A useful measure of the equity market’s valuation, cyclically adjusted price/earnings (CAPE) ratio for the S&P 500, tells us that the risks of a correction are building, notes Wales. The CAPE ratio is calculated by taking the current price of the S&P 500 and dividing it by the average inflation-adjusted earnings over the last ten years to adjust for cyclicality. It is currently at its second-highest level over the last century. The only time the market has been more expensive than today was at the peak of the dot com bubble of the early 2000s.
“It is at moments such as these that an actively managed equity fund can provide one with protection because even though the market as a whole may appear expensive,” says Wales, “there will always be individual stocks that are underpriced relative to their long-term growth prospects.” Flexible funds also come into their own because fund managers can adjust asset allocations as well. Wales adds that Flagship’s longest-running strategy, the flexible strategy, created significant value for clients during the COVID led sell-off by adding aggressively to the equity allocation as market prices fell.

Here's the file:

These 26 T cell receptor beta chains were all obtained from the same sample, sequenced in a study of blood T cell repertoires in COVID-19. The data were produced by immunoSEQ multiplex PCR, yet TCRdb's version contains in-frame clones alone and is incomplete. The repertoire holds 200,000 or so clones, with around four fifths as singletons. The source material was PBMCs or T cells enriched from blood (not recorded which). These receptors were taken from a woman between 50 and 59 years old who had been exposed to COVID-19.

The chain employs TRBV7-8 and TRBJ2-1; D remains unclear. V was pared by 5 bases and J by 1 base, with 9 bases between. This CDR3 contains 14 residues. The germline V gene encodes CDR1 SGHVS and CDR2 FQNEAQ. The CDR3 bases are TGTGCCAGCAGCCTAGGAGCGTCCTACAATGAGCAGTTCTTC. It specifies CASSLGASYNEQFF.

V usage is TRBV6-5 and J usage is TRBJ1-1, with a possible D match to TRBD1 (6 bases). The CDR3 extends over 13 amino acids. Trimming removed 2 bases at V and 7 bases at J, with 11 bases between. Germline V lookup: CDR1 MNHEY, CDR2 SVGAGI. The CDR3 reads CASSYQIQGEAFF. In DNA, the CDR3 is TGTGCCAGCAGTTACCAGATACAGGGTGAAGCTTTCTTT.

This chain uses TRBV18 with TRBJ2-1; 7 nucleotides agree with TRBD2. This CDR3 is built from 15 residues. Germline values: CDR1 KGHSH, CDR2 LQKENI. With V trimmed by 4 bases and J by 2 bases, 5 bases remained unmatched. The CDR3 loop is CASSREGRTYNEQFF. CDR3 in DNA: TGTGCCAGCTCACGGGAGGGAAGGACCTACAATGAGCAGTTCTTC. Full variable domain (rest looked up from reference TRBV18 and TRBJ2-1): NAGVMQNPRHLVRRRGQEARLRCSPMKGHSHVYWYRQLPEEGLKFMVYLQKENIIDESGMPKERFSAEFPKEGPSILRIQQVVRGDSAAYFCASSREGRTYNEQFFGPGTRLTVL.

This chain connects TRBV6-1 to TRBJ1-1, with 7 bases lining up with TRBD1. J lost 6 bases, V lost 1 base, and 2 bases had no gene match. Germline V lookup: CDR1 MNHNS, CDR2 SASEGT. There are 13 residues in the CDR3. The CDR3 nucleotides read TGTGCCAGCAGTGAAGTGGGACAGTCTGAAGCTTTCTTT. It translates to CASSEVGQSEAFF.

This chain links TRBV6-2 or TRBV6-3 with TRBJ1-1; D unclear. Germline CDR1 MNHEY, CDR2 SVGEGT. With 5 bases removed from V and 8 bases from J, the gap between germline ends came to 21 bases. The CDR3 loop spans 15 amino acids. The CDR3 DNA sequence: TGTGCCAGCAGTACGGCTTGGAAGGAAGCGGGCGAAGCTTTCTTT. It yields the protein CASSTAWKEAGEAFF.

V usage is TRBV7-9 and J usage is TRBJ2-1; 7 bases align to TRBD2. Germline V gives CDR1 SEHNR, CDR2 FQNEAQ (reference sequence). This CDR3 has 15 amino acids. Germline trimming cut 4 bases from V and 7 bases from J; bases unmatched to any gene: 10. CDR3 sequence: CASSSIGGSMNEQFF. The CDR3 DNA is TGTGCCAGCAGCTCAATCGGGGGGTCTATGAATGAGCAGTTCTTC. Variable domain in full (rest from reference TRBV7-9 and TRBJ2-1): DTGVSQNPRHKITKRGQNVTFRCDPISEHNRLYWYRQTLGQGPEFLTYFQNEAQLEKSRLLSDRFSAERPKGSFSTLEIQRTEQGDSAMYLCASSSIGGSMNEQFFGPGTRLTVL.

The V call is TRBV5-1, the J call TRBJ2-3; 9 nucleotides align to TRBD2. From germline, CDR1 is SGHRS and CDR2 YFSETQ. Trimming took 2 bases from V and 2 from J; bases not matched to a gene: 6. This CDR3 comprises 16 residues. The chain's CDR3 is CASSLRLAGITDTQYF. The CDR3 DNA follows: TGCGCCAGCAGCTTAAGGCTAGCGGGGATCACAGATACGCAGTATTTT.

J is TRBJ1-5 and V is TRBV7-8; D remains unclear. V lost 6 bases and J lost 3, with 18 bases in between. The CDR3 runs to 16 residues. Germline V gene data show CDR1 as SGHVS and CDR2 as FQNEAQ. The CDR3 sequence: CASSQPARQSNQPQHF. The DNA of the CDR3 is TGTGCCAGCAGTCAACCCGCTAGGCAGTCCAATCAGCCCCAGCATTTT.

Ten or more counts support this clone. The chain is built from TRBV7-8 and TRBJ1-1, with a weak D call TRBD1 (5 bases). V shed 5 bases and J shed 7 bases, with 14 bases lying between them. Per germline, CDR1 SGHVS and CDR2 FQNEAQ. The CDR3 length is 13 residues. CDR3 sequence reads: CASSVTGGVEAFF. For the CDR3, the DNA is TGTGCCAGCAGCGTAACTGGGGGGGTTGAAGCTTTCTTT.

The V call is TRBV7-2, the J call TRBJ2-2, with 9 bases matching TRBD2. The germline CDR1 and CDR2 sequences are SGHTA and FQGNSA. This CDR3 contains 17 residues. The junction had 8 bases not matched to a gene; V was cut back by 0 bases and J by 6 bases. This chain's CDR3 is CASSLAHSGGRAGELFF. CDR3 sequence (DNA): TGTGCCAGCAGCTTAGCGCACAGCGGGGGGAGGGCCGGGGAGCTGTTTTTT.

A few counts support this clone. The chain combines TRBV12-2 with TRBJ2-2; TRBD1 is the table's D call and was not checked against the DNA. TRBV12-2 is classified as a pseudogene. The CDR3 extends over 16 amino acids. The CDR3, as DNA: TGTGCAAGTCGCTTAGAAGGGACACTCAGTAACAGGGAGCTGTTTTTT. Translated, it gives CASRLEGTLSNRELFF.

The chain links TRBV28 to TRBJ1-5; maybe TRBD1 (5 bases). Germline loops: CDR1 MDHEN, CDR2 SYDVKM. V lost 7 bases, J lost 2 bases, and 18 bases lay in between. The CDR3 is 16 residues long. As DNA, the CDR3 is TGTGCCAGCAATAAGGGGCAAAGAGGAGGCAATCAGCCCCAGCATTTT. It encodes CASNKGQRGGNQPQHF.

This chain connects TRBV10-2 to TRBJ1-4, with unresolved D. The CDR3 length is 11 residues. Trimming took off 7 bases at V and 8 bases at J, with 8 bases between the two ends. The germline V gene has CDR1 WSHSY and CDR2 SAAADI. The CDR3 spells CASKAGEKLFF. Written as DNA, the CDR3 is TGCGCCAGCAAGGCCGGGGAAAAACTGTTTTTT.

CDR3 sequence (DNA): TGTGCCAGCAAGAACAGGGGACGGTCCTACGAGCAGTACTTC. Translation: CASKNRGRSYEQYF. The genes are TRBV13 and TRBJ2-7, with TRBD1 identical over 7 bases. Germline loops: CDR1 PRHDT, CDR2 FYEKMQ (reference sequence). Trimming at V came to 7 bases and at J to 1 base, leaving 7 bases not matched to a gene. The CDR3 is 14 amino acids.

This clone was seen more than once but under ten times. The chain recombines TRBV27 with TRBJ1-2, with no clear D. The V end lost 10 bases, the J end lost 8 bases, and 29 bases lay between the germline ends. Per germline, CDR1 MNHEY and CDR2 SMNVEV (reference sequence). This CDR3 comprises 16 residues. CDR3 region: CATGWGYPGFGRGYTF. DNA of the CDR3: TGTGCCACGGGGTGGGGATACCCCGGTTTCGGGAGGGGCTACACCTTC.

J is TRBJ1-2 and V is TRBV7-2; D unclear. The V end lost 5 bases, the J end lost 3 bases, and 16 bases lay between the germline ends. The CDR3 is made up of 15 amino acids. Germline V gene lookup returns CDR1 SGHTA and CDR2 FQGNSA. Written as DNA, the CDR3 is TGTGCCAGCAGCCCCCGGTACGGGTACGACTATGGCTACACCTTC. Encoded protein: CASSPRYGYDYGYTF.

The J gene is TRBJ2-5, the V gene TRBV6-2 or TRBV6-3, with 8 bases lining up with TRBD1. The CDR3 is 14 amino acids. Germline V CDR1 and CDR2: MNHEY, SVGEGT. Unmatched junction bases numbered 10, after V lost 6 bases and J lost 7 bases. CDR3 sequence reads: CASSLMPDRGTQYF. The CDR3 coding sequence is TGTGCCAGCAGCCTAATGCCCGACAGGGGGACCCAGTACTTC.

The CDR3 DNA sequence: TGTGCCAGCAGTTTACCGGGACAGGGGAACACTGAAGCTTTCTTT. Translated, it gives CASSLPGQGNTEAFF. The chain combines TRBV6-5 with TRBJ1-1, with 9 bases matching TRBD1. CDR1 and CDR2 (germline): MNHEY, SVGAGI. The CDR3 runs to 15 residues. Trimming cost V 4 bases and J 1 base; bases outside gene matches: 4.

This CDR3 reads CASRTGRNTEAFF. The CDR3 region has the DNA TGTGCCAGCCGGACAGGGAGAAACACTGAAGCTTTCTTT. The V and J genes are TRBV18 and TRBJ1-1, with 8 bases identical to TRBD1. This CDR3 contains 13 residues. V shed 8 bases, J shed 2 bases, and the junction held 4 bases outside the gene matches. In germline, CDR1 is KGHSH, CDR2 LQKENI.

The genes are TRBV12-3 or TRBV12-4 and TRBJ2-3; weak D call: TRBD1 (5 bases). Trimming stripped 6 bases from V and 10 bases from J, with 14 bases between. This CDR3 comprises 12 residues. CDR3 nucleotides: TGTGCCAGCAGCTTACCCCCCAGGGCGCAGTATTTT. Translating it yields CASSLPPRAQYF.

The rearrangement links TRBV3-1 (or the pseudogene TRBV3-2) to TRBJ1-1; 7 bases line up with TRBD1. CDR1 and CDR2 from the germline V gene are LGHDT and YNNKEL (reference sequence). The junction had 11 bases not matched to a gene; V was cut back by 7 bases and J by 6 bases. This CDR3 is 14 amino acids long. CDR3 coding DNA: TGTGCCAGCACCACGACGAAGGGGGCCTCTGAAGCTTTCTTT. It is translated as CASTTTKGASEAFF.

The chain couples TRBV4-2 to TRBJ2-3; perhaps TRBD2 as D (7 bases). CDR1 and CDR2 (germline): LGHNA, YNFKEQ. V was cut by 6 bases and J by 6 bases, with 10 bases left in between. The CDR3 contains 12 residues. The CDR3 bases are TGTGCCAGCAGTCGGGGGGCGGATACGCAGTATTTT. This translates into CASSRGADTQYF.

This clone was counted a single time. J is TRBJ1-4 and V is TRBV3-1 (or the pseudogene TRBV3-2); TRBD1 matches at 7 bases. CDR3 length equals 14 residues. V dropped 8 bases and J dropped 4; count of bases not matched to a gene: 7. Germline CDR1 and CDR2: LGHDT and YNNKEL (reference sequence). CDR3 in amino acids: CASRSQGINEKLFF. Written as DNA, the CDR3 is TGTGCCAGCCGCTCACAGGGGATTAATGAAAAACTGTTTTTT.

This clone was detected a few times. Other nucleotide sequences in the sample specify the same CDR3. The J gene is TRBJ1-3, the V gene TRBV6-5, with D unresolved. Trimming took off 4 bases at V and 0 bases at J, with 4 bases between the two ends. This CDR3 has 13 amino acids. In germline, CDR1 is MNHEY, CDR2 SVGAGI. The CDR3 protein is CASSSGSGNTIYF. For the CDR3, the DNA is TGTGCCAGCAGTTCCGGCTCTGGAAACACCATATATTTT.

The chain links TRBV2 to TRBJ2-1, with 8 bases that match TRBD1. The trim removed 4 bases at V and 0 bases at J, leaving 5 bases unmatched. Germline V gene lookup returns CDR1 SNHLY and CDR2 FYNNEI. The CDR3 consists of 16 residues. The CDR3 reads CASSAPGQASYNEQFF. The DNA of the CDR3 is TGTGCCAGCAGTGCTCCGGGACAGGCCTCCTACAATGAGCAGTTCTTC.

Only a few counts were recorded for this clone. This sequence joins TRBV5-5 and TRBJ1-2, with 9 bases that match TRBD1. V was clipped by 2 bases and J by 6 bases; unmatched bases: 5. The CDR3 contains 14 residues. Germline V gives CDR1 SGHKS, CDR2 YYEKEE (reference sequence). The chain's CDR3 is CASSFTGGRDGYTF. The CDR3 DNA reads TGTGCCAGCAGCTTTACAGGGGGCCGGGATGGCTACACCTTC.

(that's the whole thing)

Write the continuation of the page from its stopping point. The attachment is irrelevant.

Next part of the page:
The media is awash with articles decrying active managers, but the situation is more nuanced than this. In every human endeavour, there will be winners and losers. Wales highlights that to be a “winner” in active asset management, you have to generate better returns than those that would deliver the same returns as the index when adjusting for higher fees. It is excellence that all of us are after, and it is possible to find excellent fund managers if we look for them in the right way and try to find them at the right time.”